Time flies. Anthony has chosen to slow it down. Instead of playing in the NBA, he is part of a precocious freshman class that is continuing the greening of college basketball. At North Carolina guard-forward Rashad McCants invokes Michael Jordan's name when talking about himself. Down the road at Duke, guard J.J. Redick dropped 20 points, most from long range, on both UCLA and Ohio State, and says, "To be honest, I haven't had one of my hot stretches yet." At a low point last winter Indiana coach Mike Davis told Hoosier Nation that help was on the way; this season, at week's end, freshman guard Bracey Wright led the team in scoring (18.4 points a game). Among tire other freshmen who have been dominant at times this season are Florida forward Matt Walsh and guard Anthony Roberson; Georgia Tech forward Chris Bosh; Texas A&M forward-guard Antoine Wright; Illinois guard Dee Brown; McCants's fellow Tar Heels, guard Raymond Felton and forward-center Sean May; and Arizona State forward-center Ike Diogu.

Players these days have been competing in big games since they were scarcely teenagers, lining up in high-powered AAU tournaments and all-stars-only summer camps. The jump to college becomes smaller every year. "These kids have played so much basketball, they're fearless," says Arizona State coach Rob Evans.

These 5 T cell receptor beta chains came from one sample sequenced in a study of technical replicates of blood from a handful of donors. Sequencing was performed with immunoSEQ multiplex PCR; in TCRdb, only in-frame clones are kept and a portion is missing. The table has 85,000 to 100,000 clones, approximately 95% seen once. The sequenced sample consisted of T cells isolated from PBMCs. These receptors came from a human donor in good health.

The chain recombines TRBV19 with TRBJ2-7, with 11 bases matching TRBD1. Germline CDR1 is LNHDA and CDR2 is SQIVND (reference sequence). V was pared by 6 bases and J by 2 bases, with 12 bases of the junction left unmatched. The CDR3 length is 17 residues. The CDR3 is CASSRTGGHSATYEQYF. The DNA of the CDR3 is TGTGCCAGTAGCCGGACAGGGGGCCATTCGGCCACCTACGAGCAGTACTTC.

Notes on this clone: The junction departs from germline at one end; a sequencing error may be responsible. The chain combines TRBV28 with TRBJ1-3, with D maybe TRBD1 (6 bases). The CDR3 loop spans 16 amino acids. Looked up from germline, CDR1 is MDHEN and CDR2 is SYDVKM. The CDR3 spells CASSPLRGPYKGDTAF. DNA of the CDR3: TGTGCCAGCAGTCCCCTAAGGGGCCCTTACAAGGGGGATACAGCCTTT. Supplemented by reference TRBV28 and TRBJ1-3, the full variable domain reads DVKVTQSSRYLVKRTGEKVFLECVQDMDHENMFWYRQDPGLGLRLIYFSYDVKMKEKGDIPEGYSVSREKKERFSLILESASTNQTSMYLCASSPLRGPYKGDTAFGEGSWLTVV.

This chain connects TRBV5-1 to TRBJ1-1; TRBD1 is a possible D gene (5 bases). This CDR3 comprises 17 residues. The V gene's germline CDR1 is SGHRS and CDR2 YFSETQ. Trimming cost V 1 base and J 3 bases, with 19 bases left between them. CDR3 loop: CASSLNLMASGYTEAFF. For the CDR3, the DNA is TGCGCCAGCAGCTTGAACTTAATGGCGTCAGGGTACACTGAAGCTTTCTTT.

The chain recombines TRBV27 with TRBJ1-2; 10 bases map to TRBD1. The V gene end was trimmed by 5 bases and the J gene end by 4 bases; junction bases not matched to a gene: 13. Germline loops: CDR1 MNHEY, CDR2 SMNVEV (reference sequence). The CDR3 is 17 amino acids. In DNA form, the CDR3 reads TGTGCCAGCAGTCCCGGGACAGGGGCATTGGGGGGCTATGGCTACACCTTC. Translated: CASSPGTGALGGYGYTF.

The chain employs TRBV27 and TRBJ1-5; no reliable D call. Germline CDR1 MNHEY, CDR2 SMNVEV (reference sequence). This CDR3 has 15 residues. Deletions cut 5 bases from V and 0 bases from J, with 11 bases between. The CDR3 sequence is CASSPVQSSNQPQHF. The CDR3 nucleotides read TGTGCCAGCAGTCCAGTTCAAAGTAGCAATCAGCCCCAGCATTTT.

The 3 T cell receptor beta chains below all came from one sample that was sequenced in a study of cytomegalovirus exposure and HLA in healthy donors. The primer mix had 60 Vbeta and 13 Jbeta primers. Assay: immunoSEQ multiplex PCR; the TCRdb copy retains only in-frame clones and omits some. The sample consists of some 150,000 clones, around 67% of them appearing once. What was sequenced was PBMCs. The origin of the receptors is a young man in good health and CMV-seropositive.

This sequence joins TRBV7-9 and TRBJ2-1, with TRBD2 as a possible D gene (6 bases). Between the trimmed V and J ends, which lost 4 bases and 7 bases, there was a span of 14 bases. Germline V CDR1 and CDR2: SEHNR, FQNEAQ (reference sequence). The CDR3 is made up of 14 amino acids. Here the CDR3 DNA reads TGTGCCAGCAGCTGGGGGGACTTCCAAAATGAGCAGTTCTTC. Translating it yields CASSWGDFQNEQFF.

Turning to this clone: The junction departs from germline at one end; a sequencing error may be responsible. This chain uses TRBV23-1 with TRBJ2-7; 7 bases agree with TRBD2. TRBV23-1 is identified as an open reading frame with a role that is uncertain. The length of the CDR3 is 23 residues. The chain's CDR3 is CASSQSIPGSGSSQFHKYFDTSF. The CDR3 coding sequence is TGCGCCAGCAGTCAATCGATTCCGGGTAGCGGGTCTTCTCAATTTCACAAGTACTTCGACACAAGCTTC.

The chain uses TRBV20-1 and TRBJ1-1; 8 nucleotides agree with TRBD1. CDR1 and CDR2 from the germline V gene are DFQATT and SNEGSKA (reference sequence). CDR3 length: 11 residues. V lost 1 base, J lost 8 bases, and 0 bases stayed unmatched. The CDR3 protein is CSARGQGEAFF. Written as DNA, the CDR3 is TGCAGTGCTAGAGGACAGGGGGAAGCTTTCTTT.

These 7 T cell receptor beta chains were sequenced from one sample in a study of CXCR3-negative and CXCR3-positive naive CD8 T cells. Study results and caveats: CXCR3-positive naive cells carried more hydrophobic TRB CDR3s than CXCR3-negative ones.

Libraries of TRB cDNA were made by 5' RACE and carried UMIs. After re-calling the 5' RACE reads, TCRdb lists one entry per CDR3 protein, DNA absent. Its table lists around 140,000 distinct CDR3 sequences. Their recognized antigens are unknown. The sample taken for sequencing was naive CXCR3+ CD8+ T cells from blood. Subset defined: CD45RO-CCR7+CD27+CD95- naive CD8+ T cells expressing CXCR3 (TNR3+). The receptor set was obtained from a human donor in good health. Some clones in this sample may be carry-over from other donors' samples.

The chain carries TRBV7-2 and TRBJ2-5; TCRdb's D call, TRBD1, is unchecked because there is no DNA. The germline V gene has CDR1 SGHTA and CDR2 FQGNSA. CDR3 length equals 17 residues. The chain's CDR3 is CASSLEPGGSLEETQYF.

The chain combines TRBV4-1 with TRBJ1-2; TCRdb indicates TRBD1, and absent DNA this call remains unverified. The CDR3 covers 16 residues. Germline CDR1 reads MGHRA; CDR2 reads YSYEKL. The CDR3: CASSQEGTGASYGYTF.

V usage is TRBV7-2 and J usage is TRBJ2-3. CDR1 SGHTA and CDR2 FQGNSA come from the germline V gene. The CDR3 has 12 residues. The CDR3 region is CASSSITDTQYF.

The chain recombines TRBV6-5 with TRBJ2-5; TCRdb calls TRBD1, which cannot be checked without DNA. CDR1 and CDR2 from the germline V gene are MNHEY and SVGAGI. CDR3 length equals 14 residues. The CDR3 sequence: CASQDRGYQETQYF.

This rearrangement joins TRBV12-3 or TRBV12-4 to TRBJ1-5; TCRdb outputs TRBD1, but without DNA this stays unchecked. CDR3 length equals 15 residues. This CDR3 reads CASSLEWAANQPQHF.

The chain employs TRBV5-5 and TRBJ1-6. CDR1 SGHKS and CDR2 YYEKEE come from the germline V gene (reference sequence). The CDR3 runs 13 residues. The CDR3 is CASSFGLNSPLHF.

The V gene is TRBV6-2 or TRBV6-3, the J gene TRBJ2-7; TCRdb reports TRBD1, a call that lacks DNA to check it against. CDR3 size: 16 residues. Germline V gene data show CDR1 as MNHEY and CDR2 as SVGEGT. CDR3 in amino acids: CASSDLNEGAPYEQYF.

Anthony, the head of the class, might have been gone if not for a narrow escape on a standardized test, a strong, insistent mother and the player's own instinct that the NBA and its money will wait a year or two for a teenager to grow up just a little. At week's end the 6'8", 225-pound forward was averaging a double double (24.8 points, 10 rebounds) for 5-1 Syracuse. Already he is the primary option on a young team that will have to fight for every win it gets when Big East conference play commences in January. Anthony's first college basket was a dunk in Madison Square Garden. It came early in a 27-point, 11-rebound performance during a 70-63 loss to Memphis. Tigers coach John Calipari began double-teaming Anthony before the game was 15 minutes old. "I loved the kid against us," Calipari says. "High skill level with the ball, shooting ability, passing with vision."